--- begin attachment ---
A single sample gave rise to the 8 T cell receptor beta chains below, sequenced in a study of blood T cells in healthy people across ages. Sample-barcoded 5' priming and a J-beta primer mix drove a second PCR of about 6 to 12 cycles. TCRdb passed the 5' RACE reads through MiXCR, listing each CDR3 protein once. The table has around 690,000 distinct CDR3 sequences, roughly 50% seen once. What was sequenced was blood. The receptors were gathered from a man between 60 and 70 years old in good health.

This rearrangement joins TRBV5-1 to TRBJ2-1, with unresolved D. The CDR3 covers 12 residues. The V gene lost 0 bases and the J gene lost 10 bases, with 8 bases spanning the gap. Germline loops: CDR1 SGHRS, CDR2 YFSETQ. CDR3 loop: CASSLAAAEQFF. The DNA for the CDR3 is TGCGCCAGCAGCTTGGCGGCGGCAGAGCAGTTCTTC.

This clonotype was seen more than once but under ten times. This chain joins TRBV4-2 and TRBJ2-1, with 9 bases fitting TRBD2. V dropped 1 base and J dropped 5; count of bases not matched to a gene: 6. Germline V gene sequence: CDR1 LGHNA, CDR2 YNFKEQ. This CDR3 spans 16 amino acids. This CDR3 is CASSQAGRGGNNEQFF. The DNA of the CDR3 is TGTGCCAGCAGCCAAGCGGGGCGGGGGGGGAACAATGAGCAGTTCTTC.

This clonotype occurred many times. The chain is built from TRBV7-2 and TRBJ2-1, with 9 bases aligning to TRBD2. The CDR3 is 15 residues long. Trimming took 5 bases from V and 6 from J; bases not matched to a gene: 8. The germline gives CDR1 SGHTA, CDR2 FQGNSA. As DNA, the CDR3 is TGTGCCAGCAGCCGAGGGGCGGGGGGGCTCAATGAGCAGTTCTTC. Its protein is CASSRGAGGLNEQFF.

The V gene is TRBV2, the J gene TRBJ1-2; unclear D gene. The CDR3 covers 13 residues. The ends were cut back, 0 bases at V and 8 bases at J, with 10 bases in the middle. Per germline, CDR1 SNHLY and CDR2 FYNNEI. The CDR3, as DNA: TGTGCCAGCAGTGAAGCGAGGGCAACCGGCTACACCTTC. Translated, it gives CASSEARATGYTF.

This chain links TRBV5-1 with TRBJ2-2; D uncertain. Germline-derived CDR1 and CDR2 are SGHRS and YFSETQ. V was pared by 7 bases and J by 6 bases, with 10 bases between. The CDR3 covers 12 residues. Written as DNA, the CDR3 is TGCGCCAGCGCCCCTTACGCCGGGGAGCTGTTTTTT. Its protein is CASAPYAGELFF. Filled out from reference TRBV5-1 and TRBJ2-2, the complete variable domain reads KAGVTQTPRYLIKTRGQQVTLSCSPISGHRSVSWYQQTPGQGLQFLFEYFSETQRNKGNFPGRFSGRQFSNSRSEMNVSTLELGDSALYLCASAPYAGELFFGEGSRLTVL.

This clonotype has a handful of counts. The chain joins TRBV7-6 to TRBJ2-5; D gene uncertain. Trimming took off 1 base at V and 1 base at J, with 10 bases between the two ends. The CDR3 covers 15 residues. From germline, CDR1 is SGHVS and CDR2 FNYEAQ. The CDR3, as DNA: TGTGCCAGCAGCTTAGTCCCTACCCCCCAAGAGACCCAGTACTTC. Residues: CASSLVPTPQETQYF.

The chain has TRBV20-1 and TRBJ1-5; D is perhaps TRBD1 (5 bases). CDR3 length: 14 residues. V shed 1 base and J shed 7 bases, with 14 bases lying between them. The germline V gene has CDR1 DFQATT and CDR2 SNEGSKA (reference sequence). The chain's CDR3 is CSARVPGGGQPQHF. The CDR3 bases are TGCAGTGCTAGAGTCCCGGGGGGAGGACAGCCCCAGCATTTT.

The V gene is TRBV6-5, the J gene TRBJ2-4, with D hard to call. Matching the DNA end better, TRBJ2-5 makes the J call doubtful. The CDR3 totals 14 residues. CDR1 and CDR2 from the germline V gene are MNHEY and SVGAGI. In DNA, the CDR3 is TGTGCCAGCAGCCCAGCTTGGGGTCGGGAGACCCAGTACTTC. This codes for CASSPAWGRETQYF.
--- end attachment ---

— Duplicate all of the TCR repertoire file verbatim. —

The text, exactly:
A single sample gave rise to the 8 T cell receptor beta chains below, sequenced in a study of blood T cells in healthy people across ages. Sample-barcoded 5' priming and a J-beta primer mix drove a second PCR of about 6 to 12 cycles. TCRdb passed the 5' RACE reads through MiXCR, listing each CDR3 protein once. The table has around 690,000 distinct CDR3 sequences, roughly 50% seen once. What was sequenced was blood. The receptors were gathered from a man between 60 and 70 years old in good health.

This rearrangement joins TRBV5-1 to TRBJ2-1, with unresolved D. The CDR3 covers 12 residues. The V gene lost 0 bases and the J gene lost 10 bases, with 8 bases spanning the gap. Germline loops: CDR1 SGHRS, CDR2 YFSETQ. CDR3 loop: CASSLAAAEQFF. The DNA for the CDR3 is TGCGCCAGCAGCTTGGCGGCGGCAGAGCAGTTCTTC.

This clonotype was seen more than once but under ten times. This chain joins TRBV4-2 and TRBJ2-1, with 9 bases fitting TRBD2. V dropped 1 base and J dropped 5; count of bases not matched to a gene: 6. Germline V gene sequence: CDR1 LGHNA, CDR2 YNFKEQ. This CDR3 spans 16 amino acids. This CDR3 is CASSQAGRGGNNEQFF. The DNA of the CDR3 is TGTGCCAGCAGCCAAGCGGGGCGGGGGGGGAACAATGAGCAGTTCTTC.

This clonotype occurred many times. The chain is built from TRBV7-2 and TRBJ2-1, with 9 bases aligning to TRBD2. The CDR3 is 15 residues long. Trimming took 5 bases from V and 6 from J; bases not matched to a gene: 8. The germline gives CDR1 SGHTA, CDR2 FQGNSA. As DNA, the CDR3 is TGTGCCAGCAGCCGAGGGGCGGGGGGGCTCAATGAGCAGTTCTTC. Its protein is CASSRGAGGLNEQFF.

The V gene is TRBV2, the J gene TRBJ1-2; unclear D gene. The CDR3 covers 13 residues. The ends were cut back, 0 bases at V and 8 bases at J, with 10 bases in the middle. Per germline, CDR1 SNHLY and CDR2 FYNNEI. The CDR3, as DNA: TGTGCCAGCAGTGAAGCGAGGGCAACCGGCTACACCTTC. Translated, it gives CASSEARATGYTF.

This chain links TRBV5-1 with TRBJ2-2; D uncertain. Germline-derived CDR1 and CDR2 are SGHRS and YFSETQ. V was pared by 7 bases and J by 6 bases, with 10 bases between. The CDR3 covers 12 residues. Written as DNA, the CDR3 is TGCGCCAGCGCCCCTTACGCCGGGGAGCTGTTTTTT. Its protein is CASAPYAGELFF. Filled out from reference TRBV5-1 and TRBJ2-2, the complete variable domain reads KAGVTQTPRYLIKTRGQQVTLSCSPISGHRSVSWYQQTPGQGLQFLFEYFSETQRNKGNFPGRFSGRQFSNSRSEMNVSTLELGDSALYLCASAPYAGELFFGEGSRLTVL.

This clonotype has a handful of counts. The chain joins TRBV7-6 to TRBJ2-5; D gene uncertain. Trimming took off 1 base at V and 1 base at J, with 10 bases between the two ends. The CDR3 covers 15 residues. From germline, CDR1 is SGHVS and CDR2 FNYEAQ. The CDR3, as DNA: TGTGCCAGCAGCTTAGTCCCTACCCCCCAAGAGACCCAGTACTTC. Residues: CASSLVPTPQETQYF.

The chain has TRBV20-1 and TRBJ1-5; D is perhaps TRBD1 (5 bases). CDR3 length: 14 residues. V shed 1 base and J shed 7 bases, with 14 bases lying between them. The germline V gene has CDR1 DFQATT and CDR2 SNEGSKA (reference sequence). The chain's CDR3 is CSARVPGGGQPQHF. The CDR3 bases are TGCAGTGCTAGAGTCCCGGGGGGAGGACAGCCCCAGCATTTT.

The V gene is TRBV6-5, the J gene TRBJ2-4, with D hard to call. Matching the DNA end better, TRBJ2-5 makes the J call doubtful. The CDR3 totals 14 residues. CDR1 and CDR2 from the germline V gene are MNHEY and SVGAGI. In DNA, the CDR3 is TGTGCCAGCAGCCCAGCTTGGGGTCGGGAGACCCAGTACTTC. This codes for CASSPAWGRETQYF.